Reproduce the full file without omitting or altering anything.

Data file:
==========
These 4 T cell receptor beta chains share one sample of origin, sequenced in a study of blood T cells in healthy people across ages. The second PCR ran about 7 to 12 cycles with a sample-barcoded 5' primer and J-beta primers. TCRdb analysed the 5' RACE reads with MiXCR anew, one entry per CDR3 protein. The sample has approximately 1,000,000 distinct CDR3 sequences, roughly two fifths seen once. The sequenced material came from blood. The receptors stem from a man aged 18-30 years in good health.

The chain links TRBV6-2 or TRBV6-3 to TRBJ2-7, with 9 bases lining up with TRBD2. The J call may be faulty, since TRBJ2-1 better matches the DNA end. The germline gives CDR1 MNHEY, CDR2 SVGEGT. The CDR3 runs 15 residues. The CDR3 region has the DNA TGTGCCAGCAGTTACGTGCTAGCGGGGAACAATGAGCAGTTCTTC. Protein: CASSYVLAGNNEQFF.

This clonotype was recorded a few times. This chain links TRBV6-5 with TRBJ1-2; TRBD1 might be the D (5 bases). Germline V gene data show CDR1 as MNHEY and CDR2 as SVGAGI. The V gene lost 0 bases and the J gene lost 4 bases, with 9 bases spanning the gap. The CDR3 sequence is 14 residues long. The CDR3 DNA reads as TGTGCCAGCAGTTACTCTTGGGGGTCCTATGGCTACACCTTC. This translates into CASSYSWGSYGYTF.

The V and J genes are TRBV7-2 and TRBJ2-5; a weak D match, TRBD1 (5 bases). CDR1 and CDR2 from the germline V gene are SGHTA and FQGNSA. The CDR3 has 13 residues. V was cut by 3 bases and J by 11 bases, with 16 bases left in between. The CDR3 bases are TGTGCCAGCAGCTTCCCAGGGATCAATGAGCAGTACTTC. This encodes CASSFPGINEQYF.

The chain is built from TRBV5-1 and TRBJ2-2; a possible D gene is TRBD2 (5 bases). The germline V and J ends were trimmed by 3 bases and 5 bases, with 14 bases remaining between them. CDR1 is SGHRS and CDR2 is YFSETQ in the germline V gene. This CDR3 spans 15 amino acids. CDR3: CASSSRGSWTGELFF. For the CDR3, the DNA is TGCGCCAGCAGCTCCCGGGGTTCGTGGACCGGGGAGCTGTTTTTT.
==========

These 4 T cell receptor beta chains share one sample of origin, sequenced in a study of blood T cells in healthy people across ages. The second PCR ran about 7 to 12 cycles with a sample-barcoded 5' primer and J-beta primers. TCRdb analysed the 5' RACE reads with MiXCR anew, one entry per CDR3 protein. The sample has approximately 1,000,000 distinct CDR3 sequences, roughly two fifths seen once. The sequenced material came from blood. The receptors stem from a man aged 18-30 years in good health.

The chain links TRBV6-2 or TRBV6-3 to TRBJ2-7, with 9 bases lining up with TRBD2. The J call may be faulty, since TRBJ2-1 better matches the DNA end. The germline gives CDR1 MNHEY, CDR2 SVGEGT. The CDR3 runs 15 residues. The CDR3 region has the DNA TGTGCCAGCAGTTACGTGCTAGCGGGGAACAATGAGCAGTTCTTC. Protein: CASSYVLAGNNEQFF.

This clonotype was recorded a few times. This chain links TRBV6-5 with TRBJ1-2; TRBD1 might be the D (5 bases). Germline V gene data show CDR1 as MNHEY and CDR2 as SVGAGI. The V gene lost 0 bases and the J gene lost 4 bases, with 9 bases spanning the gap. The CDR3 sequence is 14 residues long. The CDR3 DNA reads as TGTGCCAGCAGTTACTCTTGGGGGTCCTATGGCTACACCTTC. This translates into CASSYSWGSYGYTF.

The V and J genes are TRBV7-2 and TRBJ2-5; a weak D match, TRBD1 (5 bases). CDR1 and CDR2 from the germline V gene are SGHTA and FQGNSA. The CDR3 has 13 residues. V was cut by 3 bases and J by 11 bases, with 16 bases left in between. The CDR3 bases are TGTGCCAGCAGCTTCCCAGGGATCAATGAGCAGTACTTC. This encodes CASSFPGINEQYF.

The chain is built from TRBV5-1 and TRBJ2-2; a possible D gene is TRBD2 (5 bases). The germline V and J ends were trimmed by 3 bases and 5 bases, with 14 bases remaining between them. CDR1 is SGHRS and CDR2 is YFSETQ in the germline V gene. This CDR3 spans 15 amino acids. CDR3: CASSSRGSWTGELFF. For the CDR3, the DNA is TGCGCCAGCAGCTCCCGGGGTTCGTGGACCGGGGAGCTGTTTTTT.